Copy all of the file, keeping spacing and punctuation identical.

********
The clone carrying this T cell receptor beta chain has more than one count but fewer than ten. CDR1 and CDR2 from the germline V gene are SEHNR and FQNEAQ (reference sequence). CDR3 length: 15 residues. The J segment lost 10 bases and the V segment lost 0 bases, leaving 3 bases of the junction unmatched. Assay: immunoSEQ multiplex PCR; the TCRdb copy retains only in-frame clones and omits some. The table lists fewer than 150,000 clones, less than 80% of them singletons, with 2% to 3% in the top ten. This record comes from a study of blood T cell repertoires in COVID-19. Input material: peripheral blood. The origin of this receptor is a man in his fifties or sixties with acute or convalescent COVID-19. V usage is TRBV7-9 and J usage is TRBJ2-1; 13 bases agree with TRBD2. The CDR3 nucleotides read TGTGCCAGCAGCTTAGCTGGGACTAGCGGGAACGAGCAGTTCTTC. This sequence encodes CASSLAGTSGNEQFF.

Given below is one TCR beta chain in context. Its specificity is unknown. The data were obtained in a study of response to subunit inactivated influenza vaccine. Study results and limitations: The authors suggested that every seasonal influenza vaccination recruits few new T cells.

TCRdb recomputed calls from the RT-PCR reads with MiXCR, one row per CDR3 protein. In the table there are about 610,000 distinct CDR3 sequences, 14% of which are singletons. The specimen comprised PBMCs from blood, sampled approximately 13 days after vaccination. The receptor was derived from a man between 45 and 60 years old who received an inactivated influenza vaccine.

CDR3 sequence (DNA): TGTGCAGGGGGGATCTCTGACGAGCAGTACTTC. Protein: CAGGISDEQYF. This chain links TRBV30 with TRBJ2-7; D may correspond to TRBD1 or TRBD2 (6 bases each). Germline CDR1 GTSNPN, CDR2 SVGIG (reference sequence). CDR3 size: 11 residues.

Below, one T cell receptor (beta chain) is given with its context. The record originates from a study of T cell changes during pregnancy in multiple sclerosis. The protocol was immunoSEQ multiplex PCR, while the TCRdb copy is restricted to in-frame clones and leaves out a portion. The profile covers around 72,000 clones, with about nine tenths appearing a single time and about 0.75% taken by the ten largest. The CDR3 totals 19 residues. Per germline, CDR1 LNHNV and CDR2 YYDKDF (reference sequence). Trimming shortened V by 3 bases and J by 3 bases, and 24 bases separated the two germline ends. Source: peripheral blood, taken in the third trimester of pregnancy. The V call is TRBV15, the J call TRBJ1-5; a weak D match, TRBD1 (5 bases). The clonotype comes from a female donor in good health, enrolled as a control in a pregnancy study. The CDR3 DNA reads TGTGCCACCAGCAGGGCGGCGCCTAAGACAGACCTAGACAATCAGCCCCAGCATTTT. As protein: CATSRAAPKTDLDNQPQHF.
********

The clone carrying this T cell receptor beta chain has more than one count but fewer than ten. CDR1 and CDR2 from the germline V gene are SEHNR and FQNEAQ (reference sequence). CDR3 length: 15 residues. The J segment lost 10 bases and the V segment lost 0 bases, leaving 3 bases of the junction unmatched. Assay: immunoSEQ multiplex PCR; the TCRdb copy retains only in-frame clones and omits some. The table lists fewer than 150,000 clones, less than 80% of them singletons, with 2% to 3% in the top ten. This record comes from a study of blood T cell repertoires in COVID-19. Input material: peripheral blood. The origin of this receptor is a man in his fifties or sixties with acute or convalescent COVID-19. V usage is TRBV7-9 and J usage is TRBJ2-1; 13 bases agree with TRBD2. The CDR3 nucleotides read TGTGCCAGCAGCTTAGCTGGGACTAGCGGGAACGAGCAGTTCTTC. This sequence encodes CASSLAGTSGNEQFF.

Given below is one TCR beta chain in context. Its specificity is unknown. The data were obtained in a study of response to subunit inactivated influenza vaccine. Study results and limitations: The authors suggested that every seasonal influenza vaccination recruits few new T cells.

TCRdb recomputed calls from the RT-PCR reads with MiXCR, one row per CDR3 protein. In the table there are about 610,000 distinct CDR3 sequences, 14% of which are singletons. The specimen comprised PBMCs from blood, sampled approximately 13 days after vaccination. The receptor was derived from a man between 45 and 60 years old who received an inactivated influenza vaccine.

CDR3 sequence (DNA): TGTGCAGGGGGGATCTCTGACGAGCAGTACTTC. Protein: CAGGISDEQYF. This chain links TRBV30 with TRBJ2-7; D may correspond to TRBD1 or TRBD2 (6 bases each). Germline CDR1 GTSNPN, CDR2 SVGIG (reference sequence). CDR3 size: 11 residues.

Below, one T cell receptor (beta chain) is given with its context. The record originates from a study of T cell changes during pregnancy in multiple sclerosis. The protocol was immunoSEQ multiplex PCR, while the TCRdb copy is restricted to in-frame clones and leaves out a portion. The profile covers around 72,000 clones, with about nine tenths appearing a single time and about 0.75% taken by the ten largest. The CDR3 totals 19 residues. Per germline, CDR1 LNHNV and CDR2 YYDKDF (reference sequence). Trimming shortened V by 3 bases and J by 3 bases, and 24 bases separated the two germline ends. Source: peripheral blood, taken in the third trimester of pregnancy. The V call is TRBV15, the J call TRBJ1-5; a weak D match, TRBD1 (5 bases). The clonotype comes from a female donor in good health, enrolled as a control in a pregnancy study. The CDR3 DNA reads TGTGCCACCAGCAGGGCGGCGCCTAAGACAGACCTAGACAATCAGCCCCAGCATTTT. As protein: CATSRAAPKTDLDNQPQHF.